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The Classical Principles of Counterinsurgency are Inadequate for Countering Global Insurgency
Jesse A. Heitz
This article will argue that the classical principles of counterinsurgency, while still exceptionally appropriate for countering regionally dominant insurgencies, are inadequate for countering modern global insurgency, making specific reference to the still present al Qaeda global insurgency. The classical principles which will be examined come from David Galula’s Counter-insurgency Warfare: Theory and Practice, as well as Robert Thompson’s Defeating Communist Insurgency: the lessons of Malaya and Vietnam.
We will start with Thompson’s first principle of counterinsurgency; this principle fixates on the premise that governments in the throes of dealing with insurgency are weak and ineffectual, and that the totality of the insurgency is powered by legitimate political grievances and the resultant social unrest, rather than the inexplicable extremist motivations that dominate today’s global insurgency.
If one looks at the nations in which al Qaeda is most active, it can clearly be seen that the level of social unrest and political instability of a given Host Nation (HN) varies widely. For instance, it is true that hotbeds of al Qaeda-linked or exploited local insurgencies such as in: Sudan, Iraq, Pakistan, Afghanistan, Kenya, and Niger, are all incredibly unstable. However, other areas of al Qaeda dominance such as: Morocco, Uganda, Saudi Arabia, Indonesia, the Philippines, Yemen, and Tanzania, are all in the middle of the global pack in terms of stability. More recently, al Qaeda, its operatives, and those who are influenced and adhere to its ideology, have not only planted roots, but have become quite active in the world’s most stable of nations, such as: France, Spain, the U.K., Belgium, Germany, and the United States. Worse yet, such an insurgency may have no readily identifiable political objectives that could be attained through capitalizing on a HN’s weakness.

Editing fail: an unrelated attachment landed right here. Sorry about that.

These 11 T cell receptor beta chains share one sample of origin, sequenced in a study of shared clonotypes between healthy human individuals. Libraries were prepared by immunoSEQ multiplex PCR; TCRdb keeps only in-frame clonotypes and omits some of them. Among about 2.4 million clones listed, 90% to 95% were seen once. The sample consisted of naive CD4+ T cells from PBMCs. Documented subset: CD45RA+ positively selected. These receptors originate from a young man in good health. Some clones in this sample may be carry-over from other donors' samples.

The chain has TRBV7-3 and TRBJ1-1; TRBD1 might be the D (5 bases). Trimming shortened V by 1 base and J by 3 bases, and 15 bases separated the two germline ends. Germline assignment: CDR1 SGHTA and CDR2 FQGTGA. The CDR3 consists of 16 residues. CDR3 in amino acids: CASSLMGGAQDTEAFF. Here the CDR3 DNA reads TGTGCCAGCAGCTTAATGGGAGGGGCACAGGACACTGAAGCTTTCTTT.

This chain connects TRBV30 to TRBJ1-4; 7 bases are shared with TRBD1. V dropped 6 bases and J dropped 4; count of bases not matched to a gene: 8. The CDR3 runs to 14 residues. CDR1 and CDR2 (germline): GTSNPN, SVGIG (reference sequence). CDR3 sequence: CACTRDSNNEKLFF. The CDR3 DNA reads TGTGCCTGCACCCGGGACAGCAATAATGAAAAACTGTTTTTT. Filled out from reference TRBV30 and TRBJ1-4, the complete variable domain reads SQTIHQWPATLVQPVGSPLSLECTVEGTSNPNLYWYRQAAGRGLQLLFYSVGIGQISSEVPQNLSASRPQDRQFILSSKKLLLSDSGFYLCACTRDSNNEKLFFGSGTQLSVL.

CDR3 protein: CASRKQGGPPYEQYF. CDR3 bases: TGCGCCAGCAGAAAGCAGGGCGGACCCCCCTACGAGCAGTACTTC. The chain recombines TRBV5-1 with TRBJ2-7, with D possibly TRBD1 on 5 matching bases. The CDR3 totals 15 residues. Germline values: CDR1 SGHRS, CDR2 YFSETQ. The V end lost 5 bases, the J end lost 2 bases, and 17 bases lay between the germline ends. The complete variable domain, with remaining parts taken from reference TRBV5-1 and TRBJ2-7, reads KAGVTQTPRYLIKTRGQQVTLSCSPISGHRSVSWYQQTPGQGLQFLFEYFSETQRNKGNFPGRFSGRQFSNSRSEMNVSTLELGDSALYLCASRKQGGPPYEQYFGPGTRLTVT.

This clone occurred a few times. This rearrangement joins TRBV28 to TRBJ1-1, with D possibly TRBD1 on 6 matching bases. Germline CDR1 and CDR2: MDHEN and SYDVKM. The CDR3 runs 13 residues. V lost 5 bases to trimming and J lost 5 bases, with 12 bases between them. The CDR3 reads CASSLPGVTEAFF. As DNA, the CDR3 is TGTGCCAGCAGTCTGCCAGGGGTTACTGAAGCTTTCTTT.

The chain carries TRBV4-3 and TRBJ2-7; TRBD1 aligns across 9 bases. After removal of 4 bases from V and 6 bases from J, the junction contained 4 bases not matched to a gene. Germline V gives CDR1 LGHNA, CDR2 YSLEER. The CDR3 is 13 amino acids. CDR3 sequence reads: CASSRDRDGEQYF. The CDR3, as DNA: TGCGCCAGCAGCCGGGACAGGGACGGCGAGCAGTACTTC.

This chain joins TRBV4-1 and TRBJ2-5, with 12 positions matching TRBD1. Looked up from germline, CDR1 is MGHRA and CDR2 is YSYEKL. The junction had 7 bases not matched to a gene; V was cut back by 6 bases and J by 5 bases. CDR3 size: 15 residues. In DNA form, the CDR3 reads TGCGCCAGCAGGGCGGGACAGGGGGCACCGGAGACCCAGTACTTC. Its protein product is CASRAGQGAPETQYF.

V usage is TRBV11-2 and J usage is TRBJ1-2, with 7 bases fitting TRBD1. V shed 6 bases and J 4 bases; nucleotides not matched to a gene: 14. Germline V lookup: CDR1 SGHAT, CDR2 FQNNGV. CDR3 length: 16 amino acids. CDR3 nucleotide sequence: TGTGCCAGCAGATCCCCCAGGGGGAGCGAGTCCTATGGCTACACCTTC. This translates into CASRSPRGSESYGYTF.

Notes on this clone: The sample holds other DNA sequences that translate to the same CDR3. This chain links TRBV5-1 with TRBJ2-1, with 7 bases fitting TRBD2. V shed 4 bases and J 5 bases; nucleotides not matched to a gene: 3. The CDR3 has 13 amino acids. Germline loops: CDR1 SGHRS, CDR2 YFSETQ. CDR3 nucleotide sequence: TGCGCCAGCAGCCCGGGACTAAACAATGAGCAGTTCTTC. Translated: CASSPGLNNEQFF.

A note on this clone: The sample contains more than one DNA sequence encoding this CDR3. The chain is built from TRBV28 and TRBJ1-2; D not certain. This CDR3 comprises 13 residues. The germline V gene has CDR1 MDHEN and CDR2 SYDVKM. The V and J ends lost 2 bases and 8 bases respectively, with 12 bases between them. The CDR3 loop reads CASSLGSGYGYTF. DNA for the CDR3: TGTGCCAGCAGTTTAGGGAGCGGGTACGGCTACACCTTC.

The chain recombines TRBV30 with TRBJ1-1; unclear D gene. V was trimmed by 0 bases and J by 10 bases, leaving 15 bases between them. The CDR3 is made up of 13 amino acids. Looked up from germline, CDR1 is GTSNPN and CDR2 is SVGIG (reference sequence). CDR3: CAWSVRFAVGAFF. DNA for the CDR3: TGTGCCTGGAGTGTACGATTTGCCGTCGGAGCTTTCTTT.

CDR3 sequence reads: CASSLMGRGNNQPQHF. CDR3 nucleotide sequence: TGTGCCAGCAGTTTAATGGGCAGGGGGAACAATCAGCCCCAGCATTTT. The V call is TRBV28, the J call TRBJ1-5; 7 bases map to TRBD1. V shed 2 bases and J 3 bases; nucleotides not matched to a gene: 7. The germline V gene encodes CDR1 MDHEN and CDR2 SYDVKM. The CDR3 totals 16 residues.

A folly that follows this train of thought comes from Thompson’s third principle, which stresses the necessity of “a balance between the military and civil effort, with complete coordination in all fields”. This principle is beyond difficult to apply when countering a global insurgency. Not only would it take tremendous unity and avenues of communication for besieged governments and their international allies to satisfy this principle, but with each HN being a distinguishable variable in terms of stability and resources, it is unrealistic to expect such a level of coordination and organization at the global or multi-regional level.
Another problematic tenet of Thompson’s is his fourth principle, which states, “The government must give priority to defeating the political subversion, not the guerillas.” This principle strongly correlates with Galula’s second law, which prescribes that, “support is gained through an active minority”. Both of these principles/laws stress the importance of isolating insurgents from the civilian population within which they hide, whom they intimidate, and from the subversive political organizations that feed them.